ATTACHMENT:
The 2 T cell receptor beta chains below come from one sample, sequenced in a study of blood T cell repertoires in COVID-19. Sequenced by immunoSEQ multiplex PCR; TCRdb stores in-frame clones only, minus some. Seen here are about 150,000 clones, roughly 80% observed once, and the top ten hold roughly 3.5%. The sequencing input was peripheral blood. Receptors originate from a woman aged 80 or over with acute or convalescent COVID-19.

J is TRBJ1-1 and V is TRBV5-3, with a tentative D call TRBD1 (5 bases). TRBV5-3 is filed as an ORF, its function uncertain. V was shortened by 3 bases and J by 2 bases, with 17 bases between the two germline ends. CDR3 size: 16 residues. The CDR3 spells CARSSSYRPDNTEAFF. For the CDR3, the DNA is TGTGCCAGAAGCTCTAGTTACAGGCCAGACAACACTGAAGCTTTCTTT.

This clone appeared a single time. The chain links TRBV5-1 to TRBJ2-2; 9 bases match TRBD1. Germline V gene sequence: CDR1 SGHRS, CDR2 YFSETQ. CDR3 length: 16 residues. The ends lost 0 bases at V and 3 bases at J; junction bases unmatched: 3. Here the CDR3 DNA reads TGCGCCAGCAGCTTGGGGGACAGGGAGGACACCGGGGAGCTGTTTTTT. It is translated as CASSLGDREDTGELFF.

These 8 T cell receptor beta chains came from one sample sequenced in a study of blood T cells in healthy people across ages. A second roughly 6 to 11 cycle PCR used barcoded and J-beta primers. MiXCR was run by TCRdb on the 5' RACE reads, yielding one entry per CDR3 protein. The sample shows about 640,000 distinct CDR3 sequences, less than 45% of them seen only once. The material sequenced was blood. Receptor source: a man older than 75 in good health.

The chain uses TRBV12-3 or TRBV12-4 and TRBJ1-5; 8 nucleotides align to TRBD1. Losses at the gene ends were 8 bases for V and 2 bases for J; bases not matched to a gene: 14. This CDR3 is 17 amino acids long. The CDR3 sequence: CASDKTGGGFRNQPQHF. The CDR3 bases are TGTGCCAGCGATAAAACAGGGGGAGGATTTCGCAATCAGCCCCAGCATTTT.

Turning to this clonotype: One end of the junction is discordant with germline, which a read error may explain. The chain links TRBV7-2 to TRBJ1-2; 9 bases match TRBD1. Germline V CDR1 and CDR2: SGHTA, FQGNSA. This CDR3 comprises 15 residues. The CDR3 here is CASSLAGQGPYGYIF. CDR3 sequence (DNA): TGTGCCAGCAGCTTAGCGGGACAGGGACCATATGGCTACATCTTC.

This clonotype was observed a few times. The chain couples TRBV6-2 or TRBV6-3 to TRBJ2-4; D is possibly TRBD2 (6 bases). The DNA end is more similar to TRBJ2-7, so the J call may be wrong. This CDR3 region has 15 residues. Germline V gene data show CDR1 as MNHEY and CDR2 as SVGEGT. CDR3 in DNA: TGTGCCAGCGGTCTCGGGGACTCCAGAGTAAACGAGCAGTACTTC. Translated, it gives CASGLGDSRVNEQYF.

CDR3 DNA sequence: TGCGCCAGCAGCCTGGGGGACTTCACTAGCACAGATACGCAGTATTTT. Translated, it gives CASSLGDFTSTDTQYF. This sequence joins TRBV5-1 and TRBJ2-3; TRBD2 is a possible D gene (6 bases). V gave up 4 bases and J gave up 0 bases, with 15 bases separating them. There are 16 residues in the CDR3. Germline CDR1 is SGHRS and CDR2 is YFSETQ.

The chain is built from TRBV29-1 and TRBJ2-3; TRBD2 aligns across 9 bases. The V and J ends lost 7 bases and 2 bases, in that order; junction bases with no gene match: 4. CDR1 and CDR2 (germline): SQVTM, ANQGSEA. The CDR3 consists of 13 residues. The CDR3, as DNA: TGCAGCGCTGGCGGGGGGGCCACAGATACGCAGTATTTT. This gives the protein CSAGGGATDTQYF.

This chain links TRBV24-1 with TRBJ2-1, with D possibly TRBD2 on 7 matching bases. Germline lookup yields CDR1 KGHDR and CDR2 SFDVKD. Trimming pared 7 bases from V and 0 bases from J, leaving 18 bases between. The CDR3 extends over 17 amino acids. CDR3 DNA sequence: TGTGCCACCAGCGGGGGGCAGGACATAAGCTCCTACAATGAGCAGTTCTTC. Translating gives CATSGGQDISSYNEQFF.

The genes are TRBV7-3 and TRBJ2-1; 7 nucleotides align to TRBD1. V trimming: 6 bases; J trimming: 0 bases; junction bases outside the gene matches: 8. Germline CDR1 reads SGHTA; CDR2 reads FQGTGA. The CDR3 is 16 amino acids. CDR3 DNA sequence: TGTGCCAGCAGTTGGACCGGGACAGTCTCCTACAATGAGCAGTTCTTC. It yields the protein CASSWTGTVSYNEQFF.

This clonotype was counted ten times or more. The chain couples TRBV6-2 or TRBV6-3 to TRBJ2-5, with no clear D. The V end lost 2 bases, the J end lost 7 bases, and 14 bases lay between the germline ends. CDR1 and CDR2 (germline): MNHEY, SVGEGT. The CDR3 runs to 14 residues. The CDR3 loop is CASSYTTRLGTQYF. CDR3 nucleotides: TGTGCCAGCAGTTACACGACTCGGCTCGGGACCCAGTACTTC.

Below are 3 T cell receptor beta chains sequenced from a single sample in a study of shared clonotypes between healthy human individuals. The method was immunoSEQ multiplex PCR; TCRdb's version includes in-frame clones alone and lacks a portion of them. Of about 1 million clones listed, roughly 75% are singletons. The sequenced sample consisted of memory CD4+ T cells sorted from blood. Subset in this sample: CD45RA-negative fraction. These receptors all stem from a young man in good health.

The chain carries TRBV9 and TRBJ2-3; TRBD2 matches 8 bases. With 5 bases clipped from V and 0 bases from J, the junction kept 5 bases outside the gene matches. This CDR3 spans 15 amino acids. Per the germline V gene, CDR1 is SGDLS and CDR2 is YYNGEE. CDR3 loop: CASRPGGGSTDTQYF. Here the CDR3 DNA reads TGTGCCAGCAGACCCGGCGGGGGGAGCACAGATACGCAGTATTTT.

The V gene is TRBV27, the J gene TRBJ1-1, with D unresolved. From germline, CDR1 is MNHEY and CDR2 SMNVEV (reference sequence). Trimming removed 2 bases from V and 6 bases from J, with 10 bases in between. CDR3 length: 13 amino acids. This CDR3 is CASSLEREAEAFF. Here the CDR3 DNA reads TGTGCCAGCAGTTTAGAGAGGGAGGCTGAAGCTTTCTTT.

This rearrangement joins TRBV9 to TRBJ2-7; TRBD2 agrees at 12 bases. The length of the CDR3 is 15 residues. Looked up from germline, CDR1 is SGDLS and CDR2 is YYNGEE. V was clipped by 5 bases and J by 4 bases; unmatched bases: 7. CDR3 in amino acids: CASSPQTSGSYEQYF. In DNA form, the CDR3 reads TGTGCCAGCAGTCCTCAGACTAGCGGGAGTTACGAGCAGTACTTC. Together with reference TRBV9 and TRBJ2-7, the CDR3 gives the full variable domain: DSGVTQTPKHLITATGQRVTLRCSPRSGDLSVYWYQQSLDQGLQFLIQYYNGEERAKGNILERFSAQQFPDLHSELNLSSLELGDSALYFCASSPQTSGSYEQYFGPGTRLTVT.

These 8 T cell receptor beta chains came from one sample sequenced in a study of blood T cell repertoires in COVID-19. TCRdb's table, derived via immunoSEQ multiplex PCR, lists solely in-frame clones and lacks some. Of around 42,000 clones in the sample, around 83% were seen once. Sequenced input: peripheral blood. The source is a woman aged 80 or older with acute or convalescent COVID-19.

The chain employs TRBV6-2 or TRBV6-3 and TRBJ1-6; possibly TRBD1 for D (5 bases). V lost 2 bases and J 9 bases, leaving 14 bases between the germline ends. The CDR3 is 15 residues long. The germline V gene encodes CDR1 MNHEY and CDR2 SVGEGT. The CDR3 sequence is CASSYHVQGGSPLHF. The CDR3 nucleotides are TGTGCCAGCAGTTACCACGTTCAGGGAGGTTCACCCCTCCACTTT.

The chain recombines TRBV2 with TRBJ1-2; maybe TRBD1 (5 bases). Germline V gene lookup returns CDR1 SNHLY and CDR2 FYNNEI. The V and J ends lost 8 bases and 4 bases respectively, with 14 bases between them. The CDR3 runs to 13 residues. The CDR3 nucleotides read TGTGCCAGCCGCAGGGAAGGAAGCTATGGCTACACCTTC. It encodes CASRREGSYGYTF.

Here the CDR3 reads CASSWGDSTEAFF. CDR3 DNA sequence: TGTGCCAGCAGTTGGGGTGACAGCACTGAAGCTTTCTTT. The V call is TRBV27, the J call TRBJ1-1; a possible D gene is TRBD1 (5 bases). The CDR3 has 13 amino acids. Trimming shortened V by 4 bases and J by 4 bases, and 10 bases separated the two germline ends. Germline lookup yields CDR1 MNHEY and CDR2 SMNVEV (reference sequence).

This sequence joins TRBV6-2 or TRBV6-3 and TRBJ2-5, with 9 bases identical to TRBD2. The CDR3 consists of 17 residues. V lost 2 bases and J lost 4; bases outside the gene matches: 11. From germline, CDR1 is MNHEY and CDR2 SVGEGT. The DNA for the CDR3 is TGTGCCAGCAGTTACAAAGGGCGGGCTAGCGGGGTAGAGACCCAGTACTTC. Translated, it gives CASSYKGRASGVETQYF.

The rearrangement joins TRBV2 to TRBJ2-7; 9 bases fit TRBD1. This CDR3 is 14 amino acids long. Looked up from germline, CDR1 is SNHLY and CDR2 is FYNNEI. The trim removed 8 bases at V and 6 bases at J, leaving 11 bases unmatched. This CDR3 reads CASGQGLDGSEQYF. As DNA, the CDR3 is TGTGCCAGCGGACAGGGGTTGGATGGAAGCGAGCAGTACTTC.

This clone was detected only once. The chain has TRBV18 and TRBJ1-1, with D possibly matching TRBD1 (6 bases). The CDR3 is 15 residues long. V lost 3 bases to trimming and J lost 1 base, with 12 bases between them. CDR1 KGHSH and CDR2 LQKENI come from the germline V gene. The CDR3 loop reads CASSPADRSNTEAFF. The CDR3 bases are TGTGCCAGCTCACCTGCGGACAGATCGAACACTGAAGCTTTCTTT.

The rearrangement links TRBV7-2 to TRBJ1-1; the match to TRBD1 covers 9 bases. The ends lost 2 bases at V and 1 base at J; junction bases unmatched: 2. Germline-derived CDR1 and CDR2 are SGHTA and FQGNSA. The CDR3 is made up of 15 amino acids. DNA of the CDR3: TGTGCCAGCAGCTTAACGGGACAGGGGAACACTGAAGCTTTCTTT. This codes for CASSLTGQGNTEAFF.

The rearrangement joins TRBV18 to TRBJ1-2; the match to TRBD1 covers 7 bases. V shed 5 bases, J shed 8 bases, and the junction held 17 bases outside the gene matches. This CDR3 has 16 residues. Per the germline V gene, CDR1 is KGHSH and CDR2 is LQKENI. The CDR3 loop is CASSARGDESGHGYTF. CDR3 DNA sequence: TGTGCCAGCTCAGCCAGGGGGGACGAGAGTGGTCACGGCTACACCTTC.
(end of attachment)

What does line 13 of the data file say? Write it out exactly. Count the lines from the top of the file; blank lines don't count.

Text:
Below are 3 T cell receptor beta chains sequenced from a single sample in a study of shared clonotypes between healthy human individuals. The method was immunoSEQ multiplex PCR; TCRdb's version includes in-frame clones alone and lacks a portion of them. Of about 1 million clones listed, roughly 75% are singletons. The sequenced sample consisted of memory CD4+ T cells sorted from blood. Subset in this sample: CD45RA-negative fraction. These receptors all stem from a young man in good health.